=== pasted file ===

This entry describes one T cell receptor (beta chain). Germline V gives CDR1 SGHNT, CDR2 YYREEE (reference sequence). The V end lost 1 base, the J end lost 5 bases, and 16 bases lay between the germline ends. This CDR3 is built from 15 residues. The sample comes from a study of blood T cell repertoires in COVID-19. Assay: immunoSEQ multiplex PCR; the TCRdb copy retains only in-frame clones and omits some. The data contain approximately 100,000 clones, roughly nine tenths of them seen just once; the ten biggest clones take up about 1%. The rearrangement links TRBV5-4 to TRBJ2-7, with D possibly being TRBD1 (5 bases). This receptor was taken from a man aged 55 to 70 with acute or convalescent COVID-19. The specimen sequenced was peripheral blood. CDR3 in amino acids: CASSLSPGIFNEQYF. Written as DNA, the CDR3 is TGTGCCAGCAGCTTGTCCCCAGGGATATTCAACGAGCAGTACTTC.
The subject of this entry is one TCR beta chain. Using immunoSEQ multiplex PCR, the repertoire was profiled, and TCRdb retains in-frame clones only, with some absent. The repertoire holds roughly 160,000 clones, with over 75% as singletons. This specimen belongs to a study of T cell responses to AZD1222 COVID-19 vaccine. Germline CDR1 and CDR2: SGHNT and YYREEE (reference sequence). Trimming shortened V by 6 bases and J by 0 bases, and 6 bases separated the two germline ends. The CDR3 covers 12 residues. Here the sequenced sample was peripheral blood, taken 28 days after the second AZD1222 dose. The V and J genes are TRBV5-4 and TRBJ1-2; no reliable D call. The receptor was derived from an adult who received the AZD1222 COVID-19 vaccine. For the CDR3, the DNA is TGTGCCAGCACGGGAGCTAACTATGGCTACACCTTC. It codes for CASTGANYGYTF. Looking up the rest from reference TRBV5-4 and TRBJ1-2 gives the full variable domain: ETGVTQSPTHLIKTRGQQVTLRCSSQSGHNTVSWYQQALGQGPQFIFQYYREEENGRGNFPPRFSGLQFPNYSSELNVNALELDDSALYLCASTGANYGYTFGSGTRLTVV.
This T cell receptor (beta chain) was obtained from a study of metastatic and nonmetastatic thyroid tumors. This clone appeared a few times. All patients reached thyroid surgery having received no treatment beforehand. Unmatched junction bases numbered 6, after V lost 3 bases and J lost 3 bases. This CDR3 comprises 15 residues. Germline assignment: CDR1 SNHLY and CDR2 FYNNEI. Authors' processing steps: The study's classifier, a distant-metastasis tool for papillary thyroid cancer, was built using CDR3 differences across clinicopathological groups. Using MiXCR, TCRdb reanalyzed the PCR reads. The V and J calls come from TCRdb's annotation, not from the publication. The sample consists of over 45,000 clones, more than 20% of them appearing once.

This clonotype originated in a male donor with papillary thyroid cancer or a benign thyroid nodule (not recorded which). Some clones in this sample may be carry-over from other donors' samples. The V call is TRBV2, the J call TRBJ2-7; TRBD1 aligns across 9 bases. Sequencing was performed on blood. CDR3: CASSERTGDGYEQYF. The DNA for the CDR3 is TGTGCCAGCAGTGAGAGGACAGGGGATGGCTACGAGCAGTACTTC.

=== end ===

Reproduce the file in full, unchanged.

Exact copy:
This entry describes one T cell receptor (beta chain). Germline V gives CDR1 SGHNT, CDR2 YYREEE (reference sequence). The V end lost 1 base, the J end lost 5 bases, and 16 bases lay between the germline ends. This CDR3 is built from 15 residues. The sample comes from a study of blood T cell repertoires in COVID-19. Assay: immunoSEQ multiplex PCR; the TCRdb copy retains only in-frame clones and omits some. The data contain approximately 100,000 clones, roughly nine tenths of them seen just once; the ten biggest clones take up about 1%. The rearrangement links TRBV5-4 to TRBJ2-7, with D possibly being TRBD1 (5 bases). This receptor was taken from a man aged 55 to 70 with acute or convalescent COVID-19. The specimen sequenced was peripheral blood. CDR3 in amino acids: CASSLSPGIFNEQYF. Written as DNA, the CDR3 is TGTGCCAGCAGCTTGTCCCCAGGGATATTCAACGAGCAGTACTTC.
The subject of this entry is one TCR beta chain. Using immunoSEQ multiplex PCR, the repertoire was profiled, and TCRdb retains in-frame clones only, with some absent. The repertoire holds roughly 160,000 clones, with over 75% as singletons. This specimen belongs to a study of T cell responses to AZD1222 COVID-19 vaccine. Germline CDR1 and CDR2: SGHNT and YYREEE (reference sequence). Trimming shortened V by 6 bases and J by 0 bases, and 6 bases separated the two germline ends. The CDR3 covers 12 residues. Here the sequenced sample was peripheral blood, taken 28 days after the second AZD1222 dose. The V and J genes are TRBV5-4 and TRBJ1-2; no reliable D call. The receptor was derived from an adult who received the AZD1222 COVID-19 vaccine. For the CDR3, the DNA is TGTGCCAGCACGGGAGCTAACTATGGCTACACCTTC. It codes for CASTGANYGYTF. Looking up the rest from reference TRBV5-4 and TRBJ1-2 gives the full variable domain: ETGVTQSPTHLIKTRGQQVTLRCSSQSGHNTVSWYQQALGQGPQFIFQYYREEENGRGNFPPRFSGLQFPNYSSELNVNALELDDSALYLCASTGANYGYTFGSGTRLTVV.
This T cell receptor (beta chain) was obtained from a study of metastatic and nonmetastatic thyroid tumors. This clone appeared a few times. All patients reached thyroid surgery having received no treatment beforehand. Unmatched junction bases numbered 6, after V lost 3 bases and J lost 3 bases. This CDR3 comprises 15 residues. Germline assignment: CDR1 SNHLY and CDR2 FYNNEI. Authors' processing steps: The study's classifier, a distant-metastasis tool for papillary thyroid cancer, was built using CDR3 differences across clinicopathological groups. Using MiXCR, TCRdb reanalyzed the PCR reads. The V and J calls come from TCRdb's annotation, not from the publication. The sample consists of over 45,000 clones, more than 20% of them appearing once.

This clonotype originated in a male donor with papillary thyroid cancer or a benign thyroid nodule (not recorded which). Some clones in this sample may be carry-over from other donors' samples. The V call is TRBV2, the J call TRBJ2-7; TRBD1 aligns across 9 bases. Sequencing was performed on blood. CDR3: CASSERTGDGYEQYF. The DNA for the CDR3 is TGTGCCAGCAGTGAGAGGACAGGGGATGGCTACGAGCAGTACTTC.